This is where I want to draw you back to the opening exercise. Which was easier for you?  Coming up with a complaint, or something to be thankful about?

            I am convinced that this story of the lepers won’t mean much to you unless you are a person who has felt the wrongness and the exclusion of the world.   

            Who says “thanks?”   it is those who have felt the injustice and who now experience something new!

            So, don’t lightly dismiss that complaint that you had or minimize it. If you found it easier to come up with a complaint than you did a thanksgiving, then you are a part of that world that understands there is something deeply wrong.  This is not the way it should be!  You might even have sensed that what is wrong with the world does reside deep inside you as well.

            Now think back to what you had to give thanks about.   Was it just about you?  Or was your thanksgiving more about something you had seen God do for someone else, or some resolution of a problem that you couldn’t solve on your own? Were you thankful for what you had done, or for what had happened to you, or for what you had seen done by God for someone else?   That may be the start of you understanding what it is that Jesus has come to offer.   Maybe you also recognized that the one given the power to address he complaints of this world is also YOU.  You, no longer just a faceless, nameless part of a group, but now given an identity, or perhaps more to the point, have your identity restored.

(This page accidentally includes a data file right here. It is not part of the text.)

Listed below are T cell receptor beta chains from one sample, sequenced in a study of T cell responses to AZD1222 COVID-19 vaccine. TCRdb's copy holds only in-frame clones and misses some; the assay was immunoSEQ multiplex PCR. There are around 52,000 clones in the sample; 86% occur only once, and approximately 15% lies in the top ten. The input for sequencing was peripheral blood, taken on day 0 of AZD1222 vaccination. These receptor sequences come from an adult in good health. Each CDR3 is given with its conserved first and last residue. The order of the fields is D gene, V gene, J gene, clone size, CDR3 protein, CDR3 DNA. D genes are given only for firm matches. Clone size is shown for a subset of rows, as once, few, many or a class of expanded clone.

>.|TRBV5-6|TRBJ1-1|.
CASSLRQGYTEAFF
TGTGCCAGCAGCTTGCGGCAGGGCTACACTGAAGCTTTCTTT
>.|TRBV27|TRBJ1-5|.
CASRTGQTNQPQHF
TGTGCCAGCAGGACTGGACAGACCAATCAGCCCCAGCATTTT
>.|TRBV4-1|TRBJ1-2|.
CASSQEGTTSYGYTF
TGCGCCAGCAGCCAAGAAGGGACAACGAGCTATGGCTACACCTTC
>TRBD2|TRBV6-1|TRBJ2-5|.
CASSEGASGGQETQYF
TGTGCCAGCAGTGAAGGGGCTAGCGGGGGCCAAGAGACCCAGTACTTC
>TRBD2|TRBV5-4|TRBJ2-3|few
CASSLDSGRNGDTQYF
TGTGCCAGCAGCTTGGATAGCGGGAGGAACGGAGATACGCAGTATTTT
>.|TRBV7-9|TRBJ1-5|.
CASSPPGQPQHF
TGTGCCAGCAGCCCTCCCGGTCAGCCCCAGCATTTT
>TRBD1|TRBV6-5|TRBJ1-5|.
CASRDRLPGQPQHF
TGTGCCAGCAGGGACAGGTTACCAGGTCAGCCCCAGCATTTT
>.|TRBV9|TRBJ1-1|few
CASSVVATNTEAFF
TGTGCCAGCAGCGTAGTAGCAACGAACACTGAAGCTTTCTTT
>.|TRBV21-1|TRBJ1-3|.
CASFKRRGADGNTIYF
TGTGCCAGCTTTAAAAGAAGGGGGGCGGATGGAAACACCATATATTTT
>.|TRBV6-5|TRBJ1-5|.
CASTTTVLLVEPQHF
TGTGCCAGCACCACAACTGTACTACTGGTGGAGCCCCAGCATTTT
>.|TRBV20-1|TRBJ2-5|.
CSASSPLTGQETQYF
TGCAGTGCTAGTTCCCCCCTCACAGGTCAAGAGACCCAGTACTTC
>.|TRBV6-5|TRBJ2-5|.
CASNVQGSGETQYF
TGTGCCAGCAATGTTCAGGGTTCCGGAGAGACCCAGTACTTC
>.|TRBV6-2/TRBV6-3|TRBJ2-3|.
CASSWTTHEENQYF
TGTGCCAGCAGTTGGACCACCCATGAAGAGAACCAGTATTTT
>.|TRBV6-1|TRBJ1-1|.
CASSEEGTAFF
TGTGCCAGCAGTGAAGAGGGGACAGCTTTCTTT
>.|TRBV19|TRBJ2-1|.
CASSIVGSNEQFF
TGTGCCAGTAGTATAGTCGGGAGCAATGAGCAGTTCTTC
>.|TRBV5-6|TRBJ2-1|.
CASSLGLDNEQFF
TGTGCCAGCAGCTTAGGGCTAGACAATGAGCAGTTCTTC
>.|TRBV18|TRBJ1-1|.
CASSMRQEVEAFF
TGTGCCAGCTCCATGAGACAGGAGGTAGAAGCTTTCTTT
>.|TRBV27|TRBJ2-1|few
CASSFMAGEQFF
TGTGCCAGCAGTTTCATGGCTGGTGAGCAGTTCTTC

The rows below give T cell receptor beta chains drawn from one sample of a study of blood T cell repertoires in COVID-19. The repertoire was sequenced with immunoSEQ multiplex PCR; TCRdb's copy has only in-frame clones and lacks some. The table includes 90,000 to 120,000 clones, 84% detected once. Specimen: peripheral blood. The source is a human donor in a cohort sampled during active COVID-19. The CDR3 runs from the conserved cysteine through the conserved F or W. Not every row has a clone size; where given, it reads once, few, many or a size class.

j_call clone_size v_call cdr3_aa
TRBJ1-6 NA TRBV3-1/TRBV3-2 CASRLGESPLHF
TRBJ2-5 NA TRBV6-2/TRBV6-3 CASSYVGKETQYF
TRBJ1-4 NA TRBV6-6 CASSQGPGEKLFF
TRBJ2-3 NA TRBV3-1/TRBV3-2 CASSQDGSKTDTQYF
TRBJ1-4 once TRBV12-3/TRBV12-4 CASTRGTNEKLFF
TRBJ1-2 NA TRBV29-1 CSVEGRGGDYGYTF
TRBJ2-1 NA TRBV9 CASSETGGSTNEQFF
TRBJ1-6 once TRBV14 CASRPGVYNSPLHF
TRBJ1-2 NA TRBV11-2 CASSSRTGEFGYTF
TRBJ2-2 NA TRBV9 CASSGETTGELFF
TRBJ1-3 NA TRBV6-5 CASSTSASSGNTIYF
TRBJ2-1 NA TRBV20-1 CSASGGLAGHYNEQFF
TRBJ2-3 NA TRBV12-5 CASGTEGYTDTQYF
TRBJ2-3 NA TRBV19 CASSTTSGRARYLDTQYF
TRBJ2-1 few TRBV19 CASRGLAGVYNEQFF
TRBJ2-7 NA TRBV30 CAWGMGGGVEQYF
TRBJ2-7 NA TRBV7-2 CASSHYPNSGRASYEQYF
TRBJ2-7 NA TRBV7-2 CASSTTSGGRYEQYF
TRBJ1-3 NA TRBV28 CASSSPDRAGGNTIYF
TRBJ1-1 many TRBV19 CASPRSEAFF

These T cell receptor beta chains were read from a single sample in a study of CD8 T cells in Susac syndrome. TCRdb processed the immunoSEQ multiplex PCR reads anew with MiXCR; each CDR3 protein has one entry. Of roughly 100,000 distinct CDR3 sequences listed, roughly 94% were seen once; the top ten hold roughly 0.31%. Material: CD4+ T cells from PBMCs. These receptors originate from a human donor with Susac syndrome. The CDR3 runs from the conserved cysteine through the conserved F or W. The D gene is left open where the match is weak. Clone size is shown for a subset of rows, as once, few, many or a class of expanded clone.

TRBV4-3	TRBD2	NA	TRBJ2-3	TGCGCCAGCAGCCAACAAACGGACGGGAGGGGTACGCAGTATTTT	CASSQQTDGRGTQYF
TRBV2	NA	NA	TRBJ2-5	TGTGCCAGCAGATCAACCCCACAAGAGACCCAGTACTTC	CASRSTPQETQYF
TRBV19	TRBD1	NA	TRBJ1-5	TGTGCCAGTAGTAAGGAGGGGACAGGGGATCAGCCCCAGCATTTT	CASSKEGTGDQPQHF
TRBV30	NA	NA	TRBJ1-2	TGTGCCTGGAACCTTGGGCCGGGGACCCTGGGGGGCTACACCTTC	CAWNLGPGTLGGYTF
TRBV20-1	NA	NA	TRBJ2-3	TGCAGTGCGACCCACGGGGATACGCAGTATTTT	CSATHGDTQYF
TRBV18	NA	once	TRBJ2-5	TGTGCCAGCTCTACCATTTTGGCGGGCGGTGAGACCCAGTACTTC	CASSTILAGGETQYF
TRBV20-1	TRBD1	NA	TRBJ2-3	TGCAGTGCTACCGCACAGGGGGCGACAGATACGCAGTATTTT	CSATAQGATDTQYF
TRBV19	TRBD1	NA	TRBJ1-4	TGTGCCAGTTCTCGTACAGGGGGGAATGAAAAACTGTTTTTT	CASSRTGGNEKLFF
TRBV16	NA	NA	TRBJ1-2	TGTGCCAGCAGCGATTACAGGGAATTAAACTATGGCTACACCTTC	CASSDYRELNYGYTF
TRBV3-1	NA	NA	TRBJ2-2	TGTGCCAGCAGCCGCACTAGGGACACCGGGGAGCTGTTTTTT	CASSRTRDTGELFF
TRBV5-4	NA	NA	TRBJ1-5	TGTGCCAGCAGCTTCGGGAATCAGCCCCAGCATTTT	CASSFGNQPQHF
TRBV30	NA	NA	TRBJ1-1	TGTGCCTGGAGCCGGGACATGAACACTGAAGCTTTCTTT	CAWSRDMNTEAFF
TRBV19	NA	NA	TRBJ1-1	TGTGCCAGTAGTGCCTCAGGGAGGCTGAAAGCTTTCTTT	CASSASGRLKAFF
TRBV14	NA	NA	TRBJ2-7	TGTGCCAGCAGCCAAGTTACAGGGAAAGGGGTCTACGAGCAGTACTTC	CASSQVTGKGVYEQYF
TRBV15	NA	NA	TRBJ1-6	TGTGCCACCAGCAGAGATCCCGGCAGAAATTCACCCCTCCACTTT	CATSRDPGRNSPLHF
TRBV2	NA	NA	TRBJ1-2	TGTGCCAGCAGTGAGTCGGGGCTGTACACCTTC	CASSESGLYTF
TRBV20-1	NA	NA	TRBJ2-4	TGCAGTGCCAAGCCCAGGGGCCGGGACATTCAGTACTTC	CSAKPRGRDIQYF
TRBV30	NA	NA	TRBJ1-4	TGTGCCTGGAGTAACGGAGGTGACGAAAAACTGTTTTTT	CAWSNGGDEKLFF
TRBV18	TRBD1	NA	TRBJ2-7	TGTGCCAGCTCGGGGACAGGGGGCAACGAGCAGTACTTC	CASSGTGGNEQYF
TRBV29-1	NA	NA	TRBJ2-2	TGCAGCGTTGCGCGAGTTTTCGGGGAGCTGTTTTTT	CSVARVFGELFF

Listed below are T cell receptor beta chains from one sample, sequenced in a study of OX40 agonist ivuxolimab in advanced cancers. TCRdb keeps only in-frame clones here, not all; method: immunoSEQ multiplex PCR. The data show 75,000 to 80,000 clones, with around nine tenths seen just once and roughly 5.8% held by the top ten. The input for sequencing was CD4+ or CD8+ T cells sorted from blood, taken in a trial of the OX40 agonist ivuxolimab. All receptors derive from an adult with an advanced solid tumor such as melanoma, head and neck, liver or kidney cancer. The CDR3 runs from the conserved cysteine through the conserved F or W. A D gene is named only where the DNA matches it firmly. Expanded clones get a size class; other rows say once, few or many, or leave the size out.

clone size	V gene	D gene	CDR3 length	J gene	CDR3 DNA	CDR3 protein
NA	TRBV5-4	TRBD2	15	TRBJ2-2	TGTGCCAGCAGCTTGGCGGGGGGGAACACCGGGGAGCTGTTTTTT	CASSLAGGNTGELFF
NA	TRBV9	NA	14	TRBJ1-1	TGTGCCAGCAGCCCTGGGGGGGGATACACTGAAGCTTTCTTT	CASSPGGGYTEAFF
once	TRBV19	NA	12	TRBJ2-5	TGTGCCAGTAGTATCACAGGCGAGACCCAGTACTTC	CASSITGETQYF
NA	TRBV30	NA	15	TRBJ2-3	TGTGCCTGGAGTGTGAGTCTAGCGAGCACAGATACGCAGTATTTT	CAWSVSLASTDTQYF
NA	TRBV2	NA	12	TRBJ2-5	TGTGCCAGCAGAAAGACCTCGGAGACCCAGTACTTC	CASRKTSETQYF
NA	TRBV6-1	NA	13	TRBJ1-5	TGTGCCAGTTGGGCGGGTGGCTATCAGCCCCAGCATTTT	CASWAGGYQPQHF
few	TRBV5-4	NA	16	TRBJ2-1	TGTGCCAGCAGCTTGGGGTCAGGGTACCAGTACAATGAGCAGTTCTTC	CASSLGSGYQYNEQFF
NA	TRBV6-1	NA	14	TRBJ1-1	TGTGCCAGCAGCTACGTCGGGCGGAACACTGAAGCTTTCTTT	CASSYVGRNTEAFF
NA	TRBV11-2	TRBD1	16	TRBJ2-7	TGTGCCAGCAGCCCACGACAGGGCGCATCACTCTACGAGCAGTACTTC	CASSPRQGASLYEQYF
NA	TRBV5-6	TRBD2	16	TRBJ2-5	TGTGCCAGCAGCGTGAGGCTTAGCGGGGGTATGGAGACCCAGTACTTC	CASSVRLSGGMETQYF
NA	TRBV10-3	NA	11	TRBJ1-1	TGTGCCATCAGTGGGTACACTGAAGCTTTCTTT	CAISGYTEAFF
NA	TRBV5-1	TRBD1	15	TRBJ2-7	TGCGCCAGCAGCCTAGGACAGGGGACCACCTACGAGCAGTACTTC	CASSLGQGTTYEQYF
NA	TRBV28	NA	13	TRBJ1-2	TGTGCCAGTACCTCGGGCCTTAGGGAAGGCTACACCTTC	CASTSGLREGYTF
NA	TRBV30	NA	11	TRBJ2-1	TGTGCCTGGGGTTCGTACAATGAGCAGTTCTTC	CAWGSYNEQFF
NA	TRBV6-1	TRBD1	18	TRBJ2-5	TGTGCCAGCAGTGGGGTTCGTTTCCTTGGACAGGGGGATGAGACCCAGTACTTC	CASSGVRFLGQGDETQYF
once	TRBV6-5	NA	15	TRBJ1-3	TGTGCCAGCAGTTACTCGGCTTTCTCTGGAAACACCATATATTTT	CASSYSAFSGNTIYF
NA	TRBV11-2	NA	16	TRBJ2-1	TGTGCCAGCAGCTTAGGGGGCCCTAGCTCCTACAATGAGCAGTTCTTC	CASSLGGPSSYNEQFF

Indeed, that is the point at the end of the story.  Jesus tells the Samaritan to “Go.”  Go now, your faith has made you whole. You see the world as it should be, you see the world now as God intends it to be.  You won’t be satisfied with going back to the way it used to be.  Go, and make known the Gospel which you have seen, that all people may be one in more than just adversity.

            Beloved, we are indeed fortunate people.  To us has been given this vision of what God intends for this world, and for his people.  The command that Jesus gives the Samaritan is the same one he gives to us. 

            “Go!”  

             You know where the lines are drawn,   Go, bring healing, and inclusiveness. 

             You know who the outcast is in your community.  You know who the unwanted one is, the unloved, the non-person, the person who is identified only by his or her “label.”   Poor, illegal, gay, straight, bi, tranny, nerd, geek, etc, etc.  You know the labels in your place, your corner of the world.

             “Go,” says Jesus to you, and include, touch, love, and value that labeled one — that the Gospel may become real.  

            Go to the one who is picked on in school.

            Go the family member you have been ignoring.   

            Go, that the old wounds can be healed.  In the Kingdom of God all distinctions, classes, races, and separations of this world fall away into the new reality of God gathering us all at his table.

             Go, in faith, that such faith in Christ Jesus can make you and this world whole at last.